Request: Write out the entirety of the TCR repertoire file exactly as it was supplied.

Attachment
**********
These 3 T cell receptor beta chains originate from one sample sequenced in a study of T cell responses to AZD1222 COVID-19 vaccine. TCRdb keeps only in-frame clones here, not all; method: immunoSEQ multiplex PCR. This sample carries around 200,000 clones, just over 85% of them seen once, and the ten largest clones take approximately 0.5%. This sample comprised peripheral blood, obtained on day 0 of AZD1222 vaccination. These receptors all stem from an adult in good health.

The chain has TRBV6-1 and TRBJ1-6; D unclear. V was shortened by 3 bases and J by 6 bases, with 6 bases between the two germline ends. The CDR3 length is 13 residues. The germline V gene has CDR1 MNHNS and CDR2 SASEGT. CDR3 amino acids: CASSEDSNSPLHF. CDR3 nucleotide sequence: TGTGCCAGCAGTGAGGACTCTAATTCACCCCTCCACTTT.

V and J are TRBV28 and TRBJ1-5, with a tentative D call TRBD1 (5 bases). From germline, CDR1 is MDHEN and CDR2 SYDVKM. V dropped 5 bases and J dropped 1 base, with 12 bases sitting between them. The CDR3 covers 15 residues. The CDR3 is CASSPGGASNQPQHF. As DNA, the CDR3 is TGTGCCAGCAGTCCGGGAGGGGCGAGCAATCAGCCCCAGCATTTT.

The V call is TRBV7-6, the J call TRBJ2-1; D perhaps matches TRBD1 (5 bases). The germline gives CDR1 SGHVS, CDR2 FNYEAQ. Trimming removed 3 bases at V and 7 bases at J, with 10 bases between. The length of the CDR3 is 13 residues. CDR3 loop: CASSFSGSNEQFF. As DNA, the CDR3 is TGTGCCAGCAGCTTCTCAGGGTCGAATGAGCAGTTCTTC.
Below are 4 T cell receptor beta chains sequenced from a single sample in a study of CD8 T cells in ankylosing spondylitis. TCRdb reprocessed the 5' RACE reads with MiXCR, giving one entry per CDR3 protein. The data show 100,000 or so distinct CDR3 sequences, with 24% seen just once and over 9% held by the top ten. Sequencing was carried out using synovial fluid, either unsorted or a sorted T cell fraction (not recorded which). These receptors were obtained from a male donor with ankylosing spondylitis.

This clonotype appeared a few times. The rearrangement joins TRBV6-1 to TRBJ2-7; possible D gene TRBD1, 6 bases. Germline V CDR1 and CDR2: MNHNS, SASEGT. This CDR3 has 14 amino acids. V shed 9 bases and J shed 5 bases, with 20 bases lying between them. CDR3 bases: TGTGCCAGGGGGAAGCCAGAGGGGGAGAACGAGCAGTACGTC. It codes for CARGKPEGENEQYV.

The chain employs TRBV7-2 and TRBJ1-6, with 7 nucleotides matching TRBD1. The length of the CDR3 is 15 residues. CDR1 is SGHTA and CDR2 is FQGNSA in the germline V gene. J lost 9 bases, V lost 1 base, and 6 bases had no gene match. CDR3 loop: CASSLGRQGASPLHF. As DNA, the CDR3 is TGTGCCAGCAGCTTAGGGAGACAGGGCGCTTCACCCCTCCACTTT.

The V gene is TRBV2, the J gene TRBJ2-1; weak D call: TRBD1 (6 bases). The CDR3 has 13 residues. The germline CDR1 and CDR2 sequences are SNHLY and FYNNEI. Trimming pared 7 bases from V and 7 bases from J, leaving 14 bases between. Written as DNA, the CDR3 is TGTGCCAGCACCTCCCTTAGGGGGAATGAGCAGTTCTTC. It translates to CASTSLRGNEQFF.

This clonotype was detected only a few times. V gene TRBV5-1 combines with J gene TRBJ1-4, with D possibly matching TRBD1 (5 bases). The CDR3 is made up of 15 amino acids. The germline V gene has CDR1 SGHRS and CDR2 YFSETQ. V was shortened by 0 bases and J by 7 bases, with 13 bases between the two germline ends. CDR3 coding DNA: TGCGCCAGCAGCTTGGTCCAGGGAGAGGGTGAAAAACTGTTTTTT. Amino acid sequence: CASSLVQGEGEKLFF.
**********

These 3 T cell receptor beta chains originate from one sample sequenced in a study of T cell responses to AZD1222 COVID-19 vaccine. TCRdb keeps only in-frame clones here, not all; method: immunoSEQ multiplex PCR. This sample carries around 200,000 clones, just over 85% of them seen once, and the ten largest clones take approximately 0.5%. This sample comprised peripheral blood, obtained on day 0 of AZD1222 vaccination. These receptors all stem from an adult in good health.

The chain has TRBV6-1 and TRBJ1-6; D unclear. V was shortened by 3 bases and J by 6 bases, with 6 bases between the two germline ends. The CDR3 length is 13 residues. The germline V gene has CDR1 MNHNS and CDR2 SASEGT. CDR3 amino acids: CASSEDSNSPLHF. CDR3 nucleotide sequence: TGTGCCAGCAGTGAGGACTCTAATTCACCCCTCCACTTT.

V and J are TRBV28 and TRBJ1-5, with a tentative D call TRBD1 (5 bases). From germline, CDR1 is MDHEN and CDR2 SYDVKM. V dropped 5 bases and J dropped 1 base, with 12 bases sitting between them. The CDR3 covers 15 residues. The CDR3 is CASSPGGASNQPQHF. As DNA, the CDR3 is TGTGCCAGCAGTCCGGGAGGGGCGAGCAATCAGCCCCAGCATTTT.

The V call is TRBV7-6, the J call TRBJ2-1; D perhaps matches TRBD1 (5 bases). The germline gives CDR1 SGHVS, CDR2 FNYEAQ. Trimming removed 3 bases at V and 7 bases at J, with 10 bases between. The length of the CDR3 is 13 residues. CDR3 loop: CASSFSGSNEQFF. As DNA, the CDR3 is TGTGCCAGCAGCTTCTCAGGGTCGAATGAGCAGTTCTTC.
Below are 4 T cell receptor beta chains sequenced from a single sample in a study of CD8 T cells in ankylosing spondylitis. TCRdb reprocessed the 5' RACE reads with MiXCR, giving one entry per CDR3 protein. The data show 100,000 or so distinct CDR3 sequences, with 24% seen just once and over 9% held by the top ten. Sequencing was carried out using synovial fluid, either unsorted or a sorted T cell fraction (not recorded which). These receptors were obtained from a male donor with ankylosing spondylitis.

This clonotype appeared a few times. The rearrangement joins TRBV6-1 to TRBJ2-7; possible D gene TRBD1, 6 bases. Germline V CDR1 and CDR2: MNHNS, SASEGT. This CDR3 has 14 amino acids. V shed 9 bases and J shed 5 bases, with 20 bases lying between them. CDR3 bases: TGTGCCAGGGGGAAGCCAGAGGGGGAGAACGAGCAGTACGTC. It codes for CARGKPEGENEQYV.

The chain employs TRBV7-2 and TRBJ1-6, with 7 nucleotides matching TRBD1. The length of the CDR3 is 15 residues. CDR1 is SGHTA and CDR2 is FQGNSA in the germline V gene. J lost 9 bases, V lost 1 base, and 6 bases had no gene match. CDR3 loop: CASSLGRQGASPLHF. As DNA, the CDR3 is TGTGCCAGCAGCTTAGGGAGACAGGGCGCTTCACCCCTCCACTTT.

The V gene is TRBV2, the J gene TRBJ2-1; weak D call: TRBD1 (6 bases). The CDR3 has 13 residues. The germline CDR1 and CDR2 sequences are SNHLY and FYNNEI. Trimming pared 7 bases from V and 7 bases from J, leaving 14 bases between. Written as DNA, the CDR3 is TGTGCCAGCACCTCCCTTAGGGGGAATGAGCAGTTCTTC. It translates to CASTSLRGNEQFF.

This clonotype was detected only a few times. V gene TRBV5-1 combines with J gene TRBJ1-4, with D possibly matching TRBD1 (5 bases). The CDR3 is made up of 15 amino acids. The germline V gene has CDR1 SGHRS and CDR2 YFSETQ. V was shortened by 0 bases and J by 7 bases, with 13 bases between the two germline ends. CDR3 coding DNA: TGCGCCAGCAGCTTGGTCCAGGGAGAGGGTGAAAAACTGTTTTTT. Amino acid sequence: CASSLVQGEGEKLFF.